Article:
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What are Clouds?

Like many in the community, I am often called upon to explain what OpenStack is to somebody completely unfamiliar with it. Usually this goes one of two ways: they turn out to be familiar enough with cloud computing to quickly grasp it by analogy, or their eyes glaze over at the mention of the words ‘cloud computing’ and no further explanation is sought or offered. When faced with someone who is persistently curious but not an industry insider, you immediately know you’re in trouble.

And so it came to pass that I found myself a couple of years ago wondering how exactly to explain to an economist why cloud computing is a big deal. I think I have actually figured out an answer: cloud computing can be seen as the latest development in a long trend of reducing the transaction costs that prevent us from allocating our resources efficiently.

(A live-action version of this post from the most recent OpenStack Summit in Barcelona is available on video.)

Cast your mind back to the days of physical hardware. When you wanted to develop and deploy a software service you first had to order servers, have them physically shipped to you, then installed and wired to the network. The process typically took weeks just from the vendor’s side, not to mention the time required to get your own ducks in a row first. As a result you had to buy more servers than you could fully utilise, and buy them earlier than you wanted them, because you could not rely on responding rapidly to changing demand.

Virtualisation revolutionised this cycle by cutting the slow purchasing, shipping and racking steps out of the loop. (These still had to happen, of course, but they no longer had to happen synchronously.) Instead, when you wanted a server you simply put in a request, somebody would create a virtual machine and allocate it to you. The whole process could easily be done in less than a day.

Yet as much as this was a huge leap forward, it was still slower than it needed to be, because there was still a human in the loop. The next step was to make the mechanism directly accessible to the developer—Infrastructure as a Service. That seemingly simple change has a number of immediate consequences, first amongst which is the need for robust multitenancy. This is the key difference between tools like OpenStack Nova and the preceding generation of virtualisation platforms, like oVirt. Transaction costs have dropped to near zero—where before allocating a new box took less than a day and you might do it every few weeks or so, now it takes seconds and you can easily do it 20 times a day without a second thought.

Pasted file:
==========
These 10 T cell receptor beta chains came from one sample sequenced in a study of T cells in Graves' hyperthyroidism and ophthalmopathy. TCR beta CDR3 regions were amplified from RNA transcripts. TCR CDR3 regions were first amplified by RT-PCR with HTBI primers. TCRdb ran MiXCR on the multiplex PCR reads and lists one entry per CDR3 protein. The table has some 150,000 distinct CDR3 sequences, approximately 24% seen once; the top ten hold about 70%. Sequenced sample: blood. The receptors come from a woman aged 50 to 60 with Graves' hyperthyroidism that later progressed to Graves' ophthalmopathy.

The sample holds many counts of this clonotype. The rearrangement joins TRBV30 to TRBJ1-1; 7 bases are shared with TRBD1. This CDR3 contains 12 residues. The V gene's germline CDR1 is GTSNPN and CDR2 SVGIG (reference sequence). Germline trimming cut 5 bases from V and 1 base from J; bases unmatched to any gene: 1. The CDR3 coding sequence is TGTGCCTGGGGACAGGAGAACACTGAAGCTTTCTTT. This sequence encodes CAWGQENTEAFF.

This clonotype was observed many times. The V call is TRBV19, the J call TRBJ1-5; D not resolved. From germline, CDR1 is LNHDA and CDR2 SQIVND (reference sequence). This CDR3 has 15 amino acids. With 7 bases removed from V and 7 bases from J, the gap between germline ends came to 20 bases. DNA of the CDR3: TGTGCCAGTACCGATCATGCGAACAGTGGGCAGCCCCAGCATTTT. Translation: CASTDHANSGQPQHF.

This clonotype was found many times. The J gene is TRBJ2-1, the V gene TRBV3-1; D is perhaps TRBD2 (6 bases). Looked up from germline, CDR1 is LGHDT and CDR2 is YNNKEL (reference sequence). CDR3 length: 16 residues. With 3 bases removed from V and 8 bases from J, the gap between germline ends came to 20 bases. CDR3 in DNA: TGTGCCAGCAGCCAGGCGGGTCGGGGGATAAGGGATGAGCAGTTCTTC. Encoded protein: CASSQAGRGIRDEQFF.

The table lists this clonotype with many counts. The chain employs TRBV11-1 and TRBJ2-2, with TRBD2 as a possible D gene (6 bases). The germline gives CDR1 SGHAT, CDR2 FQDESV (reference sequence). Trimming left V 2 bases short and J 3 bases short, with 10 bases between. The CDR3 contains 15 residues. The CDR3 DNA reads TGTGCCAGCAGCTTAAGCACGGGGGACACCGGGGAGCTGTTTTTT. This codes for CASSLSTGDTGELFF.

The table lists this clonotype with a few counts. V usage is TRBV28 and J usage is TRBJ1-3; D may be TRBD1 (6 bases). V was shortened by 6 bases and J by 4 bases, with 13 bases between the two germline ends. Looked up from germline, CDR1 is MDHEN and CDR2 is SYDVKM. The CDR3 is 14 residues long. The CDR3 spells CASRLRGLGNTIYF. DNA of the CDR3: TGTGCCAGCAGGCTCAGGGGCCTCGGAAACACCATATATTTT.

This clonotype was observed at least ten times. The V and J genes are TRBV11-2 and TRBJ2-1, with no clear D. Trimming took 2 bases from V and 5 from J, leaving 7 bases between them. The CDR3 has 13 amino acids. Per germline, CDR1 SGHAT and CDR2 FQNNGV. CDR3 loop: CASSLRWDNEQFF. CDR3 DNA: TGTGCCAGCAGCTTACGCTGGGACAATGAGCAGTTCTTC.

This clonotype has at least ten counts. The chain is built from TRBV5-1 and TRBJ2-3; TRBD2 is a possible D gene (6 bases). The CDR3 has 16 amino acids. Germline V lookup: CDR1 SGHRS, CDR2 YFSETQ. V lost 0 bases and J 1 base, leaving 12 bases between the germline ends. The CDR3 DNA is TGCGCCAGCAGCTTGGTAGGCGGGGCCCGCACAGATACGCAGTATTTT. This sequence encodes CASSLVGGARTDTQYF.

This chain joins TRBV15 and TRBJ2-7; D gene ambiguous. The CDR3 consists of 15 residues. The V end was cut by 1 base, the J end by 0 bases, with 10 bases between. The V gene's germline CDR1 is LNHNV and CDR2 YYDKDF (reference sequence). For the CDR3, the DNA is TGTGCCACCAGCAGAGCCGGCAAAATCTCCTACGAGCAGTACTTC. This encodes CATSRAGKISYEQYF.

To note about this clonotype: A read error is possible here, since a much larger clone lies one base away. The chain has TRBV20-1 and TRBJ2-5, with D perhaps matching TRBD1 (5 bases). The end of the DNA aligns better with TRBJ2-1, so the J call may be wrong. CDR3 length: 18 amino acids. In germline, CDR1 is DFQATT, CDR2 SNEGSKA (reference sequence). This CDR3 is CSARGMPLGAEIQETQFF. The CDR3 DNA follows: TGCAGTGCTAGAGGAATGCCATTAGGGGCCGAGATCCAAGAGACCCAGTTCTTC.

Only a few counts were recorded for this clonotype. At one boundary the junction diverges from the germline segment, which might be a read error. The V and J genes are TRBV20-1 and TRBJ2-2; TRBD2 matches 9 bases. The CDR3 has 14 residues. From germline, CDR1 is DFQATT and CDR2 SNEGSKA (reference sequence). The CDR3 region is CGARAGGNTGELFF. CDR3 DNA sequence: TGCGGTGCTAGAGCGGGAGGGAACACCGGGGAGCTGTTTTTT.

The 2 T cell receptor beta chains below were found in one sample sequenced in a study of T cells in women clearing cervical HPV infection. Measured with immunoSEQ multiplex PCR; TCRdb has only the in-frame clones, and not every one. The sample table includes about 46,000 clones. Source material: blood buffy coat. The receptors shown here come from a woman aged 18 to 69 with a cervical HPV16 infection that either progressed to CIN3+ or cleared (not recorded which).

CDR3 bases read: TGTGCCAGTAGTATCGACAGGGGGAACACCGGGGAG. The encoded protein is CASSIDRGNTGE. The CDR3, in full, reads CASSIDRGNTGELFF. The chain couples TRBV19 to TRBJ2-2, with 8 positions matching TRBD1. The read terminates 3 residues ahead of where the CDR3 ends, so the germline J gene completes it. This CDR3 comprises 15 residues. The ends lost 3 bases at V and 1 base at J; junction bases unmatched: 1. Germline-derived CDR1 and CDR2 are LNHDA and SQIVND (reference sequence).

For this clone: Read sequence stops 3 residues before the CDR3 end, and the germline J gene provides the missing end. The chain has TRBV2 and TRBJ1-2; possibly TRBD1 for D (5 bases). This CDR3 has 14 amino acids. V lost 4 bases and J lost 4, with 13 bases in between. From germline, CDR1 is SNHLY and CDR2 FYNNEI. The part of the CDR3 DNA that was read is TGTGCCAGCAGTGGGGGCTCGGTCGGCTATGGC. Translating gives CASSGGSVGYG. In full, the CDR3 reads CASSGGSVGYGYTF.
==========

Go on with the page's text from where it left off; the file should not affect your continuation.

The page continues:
Before we congratulate ourselves too much though, remember that our goal was to remove humans from the loop… but we still have one: the developer (or sysadmin). Being able to adjust your resource utilisation 20 times a day is great, but mostly wasted if you can only do it during the 8 hours that somebody is parked in front of Horizon clicking buttons. For that reason, I don’t regard this use case as a ‘cloud’ at all, even though to hear some people talk you might think that this is the only thing that OpenStack is for. It could more accurately be described as a Virtual Private Server hosting service.

My working definition of a true ‘cloud’ service, then, is one where the application itself can control its own infrastructure. (Where ‘application’ includes not only software running on virtual compute infrastructure but also services built into the cloud itself that effectively form a part of it—a minimal description of such an application is likely a Heat template not a software package.) The developer might do the initial deployment, but from then on the application can manage itself autonomously.

You can actually go even further: if you use continuous deployment then you can eliminate the developer’s direct involvement altogether. There is now a Heat plugin for Jenkins to help you do this. Other options include the Ansible-based Zuul project, developed by the OpenStack Infra team, and the OpenStack Solum project.

Of course clouds of this type have been available for some years. However, the other thing we have learned since the 1990s is that writing your application to depend on a proprietary API now will often lead to wailing and gnashing of teeth later. As cloud services and APIs become part of the application, an Open Source cloud with a panoply of service provider options plus the ability to operate it yourself is your insurance against vendor lock-in. That’s why it is critical that OpenStack succeed, and succeed at delivering more than just Virtual Private Servers. Because there is no bigger transaction cost than having to rewrite your application to move to a better service provider.